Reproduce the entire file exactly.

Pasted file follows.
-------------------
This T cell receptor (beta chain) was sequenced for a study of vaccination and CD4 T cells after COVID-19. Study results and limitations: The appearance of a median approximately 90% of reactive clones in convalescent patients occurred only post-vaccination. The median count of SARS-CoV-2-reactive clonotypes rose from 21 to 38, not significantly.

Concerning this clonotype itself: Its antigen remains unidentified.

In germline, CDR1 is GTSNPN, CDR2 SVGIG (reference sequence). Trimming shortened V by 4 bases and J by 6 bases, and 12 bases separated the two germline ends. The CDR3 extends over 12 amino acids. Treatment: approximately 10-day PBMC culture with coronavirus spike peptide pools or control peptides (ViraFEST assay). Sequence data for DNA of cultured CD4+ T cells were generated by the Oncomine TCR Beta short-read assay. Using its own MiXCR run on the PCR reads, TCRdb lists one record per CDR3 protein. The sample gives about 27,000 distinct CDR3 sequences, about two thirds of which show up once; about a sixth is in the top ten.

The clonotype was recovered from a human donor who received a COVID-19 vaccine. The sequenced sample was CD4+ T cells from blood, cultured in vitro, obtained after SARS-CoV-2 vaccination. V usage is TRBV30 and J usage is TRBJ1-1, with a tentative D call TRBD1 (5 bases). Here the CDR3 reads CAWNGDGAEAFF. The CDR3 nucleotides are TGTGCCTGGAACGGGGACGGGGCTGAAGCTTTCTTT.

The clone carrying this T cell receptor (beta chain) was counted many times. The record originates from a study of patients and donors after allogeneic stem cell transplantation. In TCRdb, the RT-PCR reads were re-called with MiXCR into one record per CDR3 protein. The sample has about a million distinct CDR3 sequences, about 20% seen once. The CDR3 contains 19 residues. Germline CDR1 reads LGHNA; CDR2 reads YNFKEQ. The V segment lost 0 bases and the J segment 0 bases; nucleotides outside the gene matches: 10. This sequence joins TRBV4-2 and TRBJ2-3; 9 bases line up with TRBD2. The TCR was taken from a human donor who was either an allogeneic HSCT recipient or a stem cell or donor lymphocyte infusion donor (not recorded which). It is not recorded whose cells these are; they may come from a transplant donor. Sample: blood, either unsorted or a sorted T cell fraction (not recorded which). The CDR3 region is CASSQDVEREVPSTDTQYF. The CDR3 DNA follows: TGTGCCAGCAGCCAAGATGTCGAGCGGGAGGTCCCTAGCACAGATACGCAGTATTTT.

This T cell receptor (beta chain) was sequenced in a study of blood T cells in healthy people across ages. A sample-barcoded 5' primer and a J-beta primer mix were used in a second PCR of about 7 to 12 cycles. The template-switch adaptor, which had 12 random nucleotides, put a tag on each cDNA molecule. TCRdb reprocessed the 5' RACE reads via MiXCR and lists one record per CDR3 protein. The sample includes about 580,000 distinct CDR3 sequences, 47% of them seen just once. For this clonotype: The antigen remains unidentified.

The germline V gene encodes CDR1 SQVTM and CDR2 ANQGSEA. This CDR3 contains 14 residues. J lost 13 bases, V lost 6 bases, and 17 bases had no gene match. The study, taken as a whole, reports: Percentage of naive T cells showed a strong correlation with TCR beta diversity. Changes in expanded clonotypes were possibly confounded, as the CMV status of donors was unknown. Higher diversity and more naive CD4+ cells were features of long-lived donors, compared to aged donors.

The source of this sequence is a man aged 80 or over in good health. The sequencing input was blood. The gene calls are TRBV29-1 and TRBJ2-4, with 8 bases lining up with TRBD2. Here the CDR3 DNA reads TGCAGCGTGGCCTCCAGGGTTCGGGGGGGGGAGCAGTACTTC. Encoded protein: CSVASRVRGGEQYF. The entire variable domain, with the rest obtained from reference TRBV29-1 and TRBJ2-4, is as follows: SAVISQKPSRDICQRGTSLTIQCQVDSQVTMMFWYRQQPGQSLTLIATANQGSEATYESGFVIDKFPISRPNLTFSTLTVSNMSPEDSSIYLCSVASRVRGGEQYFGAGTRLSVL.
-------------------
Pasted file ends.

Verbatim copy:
This T cell receptor (beta chain) was sequenced for a study of vaccination and CD4 T cells after COVID-19. Study results and limitations: The appearance of a median approximately 90% of reactive clones in convalescent patients occurred only post-vaccination. The median count of SARS-CoV-2-reactive clonotypes rose from 21 to 38, not significantly.

Concerning this clonotype itself: Its antigen remains unidentified.

In germline, CDR1 is GTSNPN, CDR2 SVGIG (reference sequence). Trimming shortened V by 4 bases and J by 6 bases, and 12 bases separated the two germline ends. The CDR3 extends over 12 amino acids. Treatment: approximately 10-day PBMC culture with coronavirus spike peptide pools or control peptides (ViraFEST assay). Sequence data for DNA of cultured CD4+ T cells were generated by the Oncomine TCR Beta short-read assay. Using its own MiXCR run on the PCR reads, TCRdb lists one record per CDR3 protein. The sample gives about 27,000 distinct CDR3 sequences, about two thirds of which show up once; about a sixth is in the top ten.

The clonotype was recovered from a human donor who received a COVID-19 vaccine. The sequenced sample was CD4+ T cells from blood, cultured in vitro, obtained after SARS-CoV-2 vaccination. V usage is TRBV30 and J usage is TRBJ1-1, with a tentative D call TRBD1 (5 bases). Here the CDR3 reads CAWNGDGAEAFF. The CDR3 nucleotides are TGTGCCTGGAACGGGGACGGGGCTGAAGCTTTCTTT.

The clone carrying this T cell receptor (beta chain) was counted many times. The record originates from a study of patients and donors after allogeneic stem cell transplantation. In TCRdb, the RT-PCR reads were re-called with MiXCR into one record per CDR3 protein. The sample has about a million distinct CDR3 sequences, about 20% seen once. The CDR3 contains 19 residues. Germline CDR1 reads LGHNA; CDR2 reads YNFKEQ. The V segment lost 0 bases and the J segment 0 bases; nucleotides outside the gene matches: 10. This sequence joins TRBV4-2 and TRBJ2-3; 9 bases line up with TRBD2. The TCR was taken from a human donor who was either an allogeneic HSCT recipient or a stem cell or donor lymphocyte infusion donor (not recorded which). It is not recorded whose cells these are; they may come from a transplant donor. Sample: blood, either unsorted or a sorted T cell fraction (not recorded which). The CDR3 region is CASSQDVEREVPSTDTQYF. The CDR3 DNA follows: TGTGCCAGCAGCCAAGATGTCGAGCGGGAGGTCCCTAGCACAGATACGCAGTATTTT.

This T cell receptor (beta chain) was sequenced in a study of blood T cells in healthy people across ages. A sample-barcoded 5' primer and a J-beta primer mix were used in a second PCR of about 7 to 12 cycles. The template-switch adaptor, which had 12 random nucleotides, put a tag on each cDNA molecule. TCRdb reprocessed the 5' RACE reads via MiXCR and lists one record per CDR3 protein. The sample includes about 580,000 distinct CDR3 sequences, 47% of them seen just once. For this clonotype: The antigen remains unidentified.

The germline V gene encodes CDR1 SQVTM and CDR2 ANQGSEA. This CDR3 contains 14 residues. J lost 13 bases, V lost 6 bases, and 17 bases had no gene match. The study, taken as a whole, reports: Percentage of naive T cells showed a strong correlation with TCR beta diversity. Changes in expanded clonotypes were possibly confounded, as the CMV status of donors was unknown. Higher diversity and more naive CD4+ cells were features of long-lived donors, compared to aged donors.

The source of this sequence is a man aged 80 or over in good health. The sequencing input was blood. The gene calls are TRBV29-1 and TRBJ2-4, with 8 bases lining up with TRBD2. Here the CDR3 DNA reads TGCAGCGTGGCCTCCAGGGTTCGGGGGGGGGAGCAGTACTTC. Encoded protein: CSVASRVRGGEQYF. The entire variable domain, with the rest obtained from reference TRBV29-1 and TRBJ2-4, is as follows: SAVISQKPSRDICQRGTSLTIQCQVDSQVTMMFWYRQQPGQSLTLIATANQGSEATYESGFVIDKFPISRPNLTFSTLTVSNMSPEDSSIYLCSVASRVRGGEQYFGAGTRLSVL.